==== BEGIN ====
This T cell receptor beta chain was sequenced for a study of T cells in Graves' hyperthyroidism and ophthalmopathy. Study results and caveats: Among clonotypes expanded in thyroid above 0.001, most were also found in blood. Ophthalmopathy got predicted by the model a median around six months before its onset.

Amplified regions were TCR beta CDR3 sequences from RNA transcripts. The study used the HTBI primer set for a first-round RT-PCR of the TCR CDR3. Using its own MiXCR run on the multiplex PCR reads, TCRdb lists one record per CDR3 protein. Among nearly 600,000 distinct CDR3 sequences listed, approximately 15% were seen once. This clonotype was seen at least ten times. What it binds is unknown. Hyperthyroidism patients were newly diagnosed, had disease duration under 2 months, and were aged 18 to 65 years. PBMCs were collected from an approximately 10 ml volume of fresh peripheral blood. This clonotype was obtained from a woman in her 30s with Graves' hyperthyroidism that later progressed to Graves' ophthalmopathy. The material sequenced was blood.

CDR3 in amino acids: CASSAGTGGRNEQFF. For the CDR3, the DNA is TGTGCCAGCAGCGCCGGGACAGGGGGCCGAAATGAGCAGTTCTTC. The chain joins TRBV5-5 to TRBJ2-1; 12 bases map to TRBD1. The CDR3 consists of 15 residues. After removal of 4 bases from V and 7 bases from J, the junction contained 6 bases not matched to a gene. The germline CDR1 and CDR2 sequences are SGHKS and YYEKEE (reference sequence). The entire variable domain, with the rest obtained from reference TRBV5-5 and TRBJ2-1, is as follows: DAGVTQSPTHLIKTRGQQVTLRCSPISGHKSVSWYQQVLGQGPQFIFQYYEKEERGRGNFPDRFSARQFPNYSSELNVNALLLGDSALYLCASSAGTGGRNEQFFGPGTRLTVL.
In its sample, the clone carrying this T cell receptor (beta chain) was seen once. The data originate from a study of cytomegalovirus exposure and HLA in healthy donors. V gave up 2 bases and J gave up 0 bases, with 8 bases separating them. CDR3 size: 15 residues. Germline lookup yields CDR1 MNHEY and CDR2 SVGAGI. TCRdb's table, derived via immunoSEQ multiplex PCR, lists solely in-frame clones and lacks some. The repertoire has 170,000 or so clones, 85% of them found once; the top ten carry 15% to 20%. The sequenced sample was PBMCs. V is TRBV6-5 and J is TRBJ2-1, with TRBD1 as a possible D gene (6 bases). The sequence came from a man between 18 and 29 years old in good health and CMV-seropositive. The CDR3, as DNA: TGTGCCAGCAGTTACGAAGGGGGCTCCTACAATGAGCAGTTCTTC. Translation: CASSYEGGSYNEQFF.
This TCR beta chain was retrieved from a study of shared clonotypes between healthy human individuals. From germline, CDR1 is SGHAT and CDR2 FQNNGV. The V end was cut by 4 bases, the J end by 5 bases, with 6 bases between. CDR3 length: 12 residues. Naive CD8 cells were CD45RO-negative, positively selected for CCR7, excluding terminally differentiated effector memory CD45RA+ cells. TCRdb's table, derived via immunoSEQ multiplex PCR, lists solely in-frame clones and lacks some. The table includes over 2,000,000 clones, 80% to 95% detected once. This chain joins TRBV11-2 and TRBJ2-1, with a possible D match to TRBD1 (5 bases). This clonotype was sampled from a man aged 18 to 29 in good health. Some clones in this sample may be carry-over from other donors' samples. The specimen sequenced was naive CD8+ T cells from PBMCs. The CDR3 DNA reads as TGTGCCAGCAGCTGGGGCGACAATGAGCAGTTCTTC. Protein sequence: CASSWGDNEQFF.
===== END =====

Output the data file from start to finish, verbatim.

This T cell receptor beta chain was sequenced for a study of T cells in Graves' hyperthyroidism and ophthalmopathy. Study results and caveats: Among clonotypes expanded in thyroid above 0.001, most were also found in blood. Ophthalmopathy got predicted by the model a median around six months before its onset.

Amplified regions were TCR beta CDR3 sequences from RNA transcripts. The study used the HTBI primer set for a first-round RT-PCR of the TCR CDR3. Using its own MiXCR run on the multiplex PCR reads, TCRdb lists one record per CDR3 protein. Among nearly 600,000 distinct CDR3 sequences listed, approximately 15% were seen once. This clonotype was seen at least ten times. What it binds is unknown. Hyperthyroidism patients were newly diagnosed, had disease duration under 2 months, and were aged 18 to 65 years. PBMCs were collected from an approximately 10 ml volume of fresh peripheral blood. This clonotype was obtained from a woman in her 30s with Graves' hyperthyroidism that later progressed to Graves' ophthalmopathy. The material sequenced was blood.

CDR3 in amino acids: CASSAGTGGRNEQFF. For the CDR3, the DNA is TGTGCCAGCAGCGCCGGGACAGGGGGCCGAAATGAGCAGTTCTTC. The chain joins TRBV5-5 to TRBJ2-1; 12 bases map to TRBD1. The CDR3 consists of 15 residues. After removal of 4 bases from V and 7 bases from J, the junction contained 6 bases not matched to a gene. The germline CDR1 and CDR2 sequences are SGHKS and YYEKEE (reference sequence). The entire variable domain, with the rest obtained from reference TRBV5-5 and TRBJ2-1, is as follows: DAGVTQSPTHLIKTRGQQVTLRCSPISGHKSVSWYQQVLGQGPQFIFQYYEKEERGRGNFPDRFSARQFPNYSSELNVNALLLGDSALYLCASSAGTGGRNEQFFGPGTRLTVL.
In its sample, the clone carrying this T cell receptor (beta chain) was seen once. The data originate from a study of cytomegalovirus exposure and HLA in healthy donors. V gave up 2 bases and J gave up 0 bases, with 8 bases separating them. CDR3 size: 15 residues. Germline lookup yields CDR1 MNHEY and CDR2 SVGAGI. TCRdb's table, derived via immunoSEQ multiplex PCR, lists solely in-frame clones and lacks some. The repertoire has 170,000 or so clones, 85% of them found once; the top ten carry 15% to 20%. The sequenced sample was PBMCs. V is TRBV6-5 and J is TRBJ2-1, with TRBD1 as a possible D gene (6 bases). The sequence came from a man between 18 and 29 years old in good health and CMV-seropositive. The CDR3, as DNA: TGTGCCAGCAGTTACGAAGGGGGCTCCTACAATGAGCAGTTCTTC. Translation: CASSYEGGSYNEQFF.
This TCR beta chain was retrieved from a study of shared clonotypes between healthy human individuals. From germline, CDR1 is SGHAT and CDR2 FQNNGV. The V end was cut by 4 bases, the J end by 5 bases, with 6 bases between. CDR3 length: 12 residues. Naive CD8 cells were CD45RO-negative, positively selected for CCR7, excluding terminally differentiated effector memory CD45RA+ cells. TCRdb's table, derived via immunoSEQ multiplex PCR, lists solely in-frame clones and lacks some. The table includes over 2,000,000 clones, 80% to 95% detected once. This chain joins TRBV11-2 and TRBJ2-1, with a possible D match to TRBD1 (5 bases). This clonotype was sampled from a man aged 18 to 29 in good health. Some clones in this sample may be carry-over from other donors' samples. The specimen sequenced was naive CD8+ T cells from PBMCs. The CDR3 DNA reads as TGTGCCAGCAGCTGGGGCGACAATGAGCAGTTCTTC. Protein sequence: CASSWGDNEQFF.